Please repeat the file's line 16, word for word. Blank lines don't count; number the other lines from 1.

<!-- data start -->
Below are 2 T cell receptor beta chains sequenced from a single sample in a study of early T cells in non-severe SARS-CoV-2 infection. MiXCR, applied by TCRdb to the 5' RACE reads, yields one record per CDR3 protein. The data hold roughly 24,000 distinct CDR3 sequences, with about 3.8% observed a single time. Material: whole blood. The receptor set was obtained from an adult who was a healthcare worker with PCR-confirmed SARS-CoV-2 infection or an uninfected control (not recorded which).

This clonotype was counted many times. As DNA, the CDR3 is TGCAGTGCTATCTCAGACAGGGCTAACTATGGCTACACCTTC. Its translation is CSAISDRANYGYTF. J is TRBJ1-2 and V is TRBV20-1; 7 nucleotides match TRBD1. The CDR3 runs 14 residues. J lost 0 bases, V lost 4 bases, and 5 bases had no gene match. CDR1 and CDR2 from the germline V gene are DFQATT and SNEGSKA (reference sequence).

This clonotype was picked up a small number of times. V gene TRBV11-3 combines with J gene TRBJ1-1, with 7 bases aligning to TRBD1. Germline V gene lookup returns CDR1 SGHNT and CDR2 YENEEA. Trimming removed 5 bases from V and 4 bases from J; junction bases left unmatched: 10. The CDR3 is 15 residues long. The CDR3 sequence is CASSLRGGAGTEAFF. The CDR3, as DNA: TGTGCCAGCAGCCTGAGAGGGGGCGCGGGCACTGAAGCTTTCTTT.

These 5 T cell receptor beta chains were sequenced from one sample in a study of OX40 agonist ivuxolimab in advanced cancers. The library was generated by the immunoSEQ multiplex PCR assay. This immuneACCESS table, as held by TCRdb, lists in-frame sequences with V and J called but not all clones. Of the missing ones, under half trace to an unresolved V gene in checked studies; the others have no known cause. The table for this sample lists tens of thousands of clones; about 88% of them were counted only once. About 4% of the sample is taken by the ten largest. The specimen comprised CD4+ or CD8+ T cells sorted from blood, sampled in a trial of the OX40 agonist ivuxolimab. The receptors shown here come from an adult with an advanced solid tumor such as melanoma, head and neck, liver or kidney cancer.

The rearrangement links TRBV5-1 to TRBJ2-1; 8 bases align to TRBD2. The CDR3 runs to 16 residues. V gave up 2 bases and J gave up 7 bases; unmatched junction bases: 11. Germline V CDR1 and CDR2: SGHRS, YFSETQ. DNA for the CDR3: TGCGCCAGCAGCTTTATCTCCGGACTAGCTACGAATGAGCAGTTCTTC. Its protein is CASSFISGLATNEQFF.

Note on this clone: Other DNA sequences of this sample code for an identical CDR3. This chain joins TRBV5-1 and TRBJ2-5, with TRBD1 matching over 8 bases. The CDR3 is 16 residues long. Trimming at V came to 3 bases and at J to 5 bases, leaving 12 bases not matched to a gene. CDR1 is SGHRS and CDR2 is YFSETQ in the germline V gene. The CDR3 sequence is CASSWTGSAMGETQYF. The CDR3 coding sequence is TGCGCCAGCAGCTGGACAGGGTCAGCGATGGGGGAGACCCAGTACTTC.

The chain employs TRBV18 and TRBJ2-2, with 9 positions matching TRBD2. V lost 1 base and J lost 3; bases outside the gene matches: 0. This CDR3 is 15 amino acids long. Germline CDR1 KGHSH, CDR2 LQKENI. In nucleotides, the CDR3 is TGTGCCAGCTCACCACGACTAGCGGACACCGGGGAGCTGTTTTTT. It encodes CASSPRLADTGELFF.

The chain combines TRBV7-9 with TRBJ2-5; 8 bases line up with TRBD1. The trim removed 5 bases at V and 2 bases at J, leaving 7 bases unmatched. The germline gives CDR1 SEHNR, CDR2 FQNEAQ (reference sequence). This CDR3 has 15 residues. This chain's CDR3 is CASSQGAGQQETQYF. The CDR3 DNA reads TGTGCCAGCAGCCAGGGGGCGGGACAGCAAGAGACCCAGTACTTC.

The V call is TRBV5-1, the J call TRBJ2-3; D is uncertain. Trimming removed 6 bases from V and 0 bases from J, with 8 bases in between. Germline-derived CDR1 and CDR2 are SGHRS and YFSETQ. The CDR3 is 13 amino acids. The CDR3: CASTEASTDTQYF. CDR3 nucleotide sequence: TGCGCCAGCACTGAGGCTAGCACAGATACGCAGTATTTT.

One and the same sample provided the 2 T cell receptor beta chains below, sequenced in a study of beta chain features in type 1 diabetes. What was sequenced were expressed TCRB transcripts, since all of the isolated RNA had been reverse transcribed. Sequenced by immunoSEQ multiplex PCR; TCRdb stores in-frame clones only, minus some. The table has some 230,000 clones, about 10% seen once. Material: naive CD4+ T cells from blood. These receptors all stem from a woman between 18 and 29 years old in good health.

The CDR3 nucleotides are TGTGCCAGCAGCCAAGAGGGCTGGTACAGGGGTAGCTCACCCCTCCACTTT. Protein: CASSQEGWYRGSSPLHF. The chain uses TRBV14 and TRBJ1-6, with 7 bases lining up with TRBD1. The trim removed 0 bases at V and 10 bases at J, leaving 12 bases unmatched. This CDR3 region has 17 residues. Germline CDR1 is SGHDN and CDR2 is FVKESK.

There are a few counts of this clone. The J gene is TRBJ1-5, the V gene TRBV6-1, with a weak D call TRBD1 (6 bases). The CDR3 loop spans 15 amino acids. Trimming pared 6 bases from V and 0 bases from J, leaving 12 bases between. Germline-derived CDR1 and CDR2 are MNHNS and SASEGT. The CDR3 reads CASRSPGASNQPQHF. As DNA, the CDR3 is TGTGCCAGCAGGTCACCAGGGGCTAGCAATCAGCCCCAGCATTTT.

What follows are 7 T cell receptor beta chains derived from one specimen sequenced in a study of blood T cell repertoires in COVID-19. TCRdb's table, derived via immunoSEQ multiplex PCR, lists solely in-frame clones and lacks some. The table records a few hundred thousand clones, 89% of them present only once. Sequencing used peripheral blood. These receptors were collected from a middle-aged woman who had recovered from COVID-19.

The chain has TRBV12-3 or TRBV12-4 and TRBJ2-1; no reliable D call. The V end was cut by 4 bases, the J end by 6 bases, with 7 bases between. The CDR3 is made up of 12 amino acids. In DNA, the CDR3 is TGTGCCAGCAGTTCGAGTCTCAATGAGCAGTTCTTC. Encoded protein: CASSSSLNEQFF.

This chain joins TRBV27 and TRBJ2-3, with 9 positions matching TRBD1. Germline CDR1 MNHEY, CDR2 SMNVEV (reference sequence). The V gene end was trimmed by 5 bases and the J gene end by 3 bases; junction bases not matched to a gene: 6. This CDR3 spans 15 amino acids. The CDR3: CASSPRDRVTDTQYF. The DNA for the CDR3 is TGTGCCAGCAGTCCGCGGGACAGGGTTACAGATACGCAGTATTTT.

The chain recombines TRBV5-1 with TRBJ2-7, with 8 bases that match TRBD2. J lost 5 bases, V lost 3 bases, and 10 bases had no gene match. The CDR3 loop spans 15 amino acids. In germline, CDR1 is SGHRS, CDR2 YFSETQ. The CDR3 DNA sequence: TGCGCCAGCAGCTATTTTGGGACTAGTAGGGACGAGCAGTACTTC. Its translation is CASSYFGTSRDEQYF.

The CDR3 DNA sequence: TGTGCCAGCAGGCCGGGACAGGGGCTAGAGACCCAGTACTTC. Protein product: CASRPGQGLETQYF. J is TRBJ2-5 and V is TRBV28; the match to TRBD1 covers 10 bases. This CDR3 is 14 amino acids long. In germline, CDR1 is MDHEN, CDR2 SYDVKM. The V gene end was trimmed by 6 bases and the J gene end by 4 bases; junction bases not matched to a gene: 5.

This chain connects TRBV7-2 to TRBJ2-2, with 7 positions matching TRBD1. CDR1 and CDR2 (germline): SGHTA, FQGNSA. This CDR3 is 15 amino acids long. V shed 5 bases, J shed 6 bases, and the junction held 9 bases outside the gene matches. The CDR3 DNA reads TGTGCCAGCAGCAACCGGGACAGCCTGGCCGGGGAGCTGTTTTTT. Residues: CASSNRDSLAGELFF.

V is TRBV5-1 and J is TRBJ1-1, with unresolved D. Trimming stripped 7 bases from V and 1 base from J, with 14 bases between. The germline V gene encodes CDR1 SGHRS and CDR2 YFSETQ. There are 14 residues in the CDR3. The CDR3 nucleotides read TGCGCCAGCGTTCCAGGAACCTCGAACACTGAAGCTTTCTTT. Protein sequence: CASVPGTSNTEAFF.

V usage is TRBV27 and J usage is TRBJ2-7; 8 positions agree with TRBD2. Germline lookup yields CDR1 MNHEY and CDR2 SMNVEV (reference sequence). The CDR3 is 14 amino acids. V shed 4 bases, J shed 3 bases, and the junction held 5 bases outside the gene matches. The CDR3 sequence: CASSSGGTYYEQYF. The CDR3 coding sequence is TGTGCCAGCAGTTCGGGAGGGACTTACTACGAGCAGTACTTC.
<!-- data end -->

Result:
The chain recombines TRBV5-1 with TRBJ2-7, with 8 bases that match TRBD2. J lost 5 bases, V lost 3 bases, and 10 bases had no gene match. The CDR3 loop spans 15 amino acids. In germline, CDR1 is SGHRS, CDR2 YFSETQ. The CDR3 DNA sequence: TGCGCCAGCAGCTATTTTGGGACTAGTAGGGACGAGCAGTACTTC. Its translation is CASSYFGTSRDEQYF.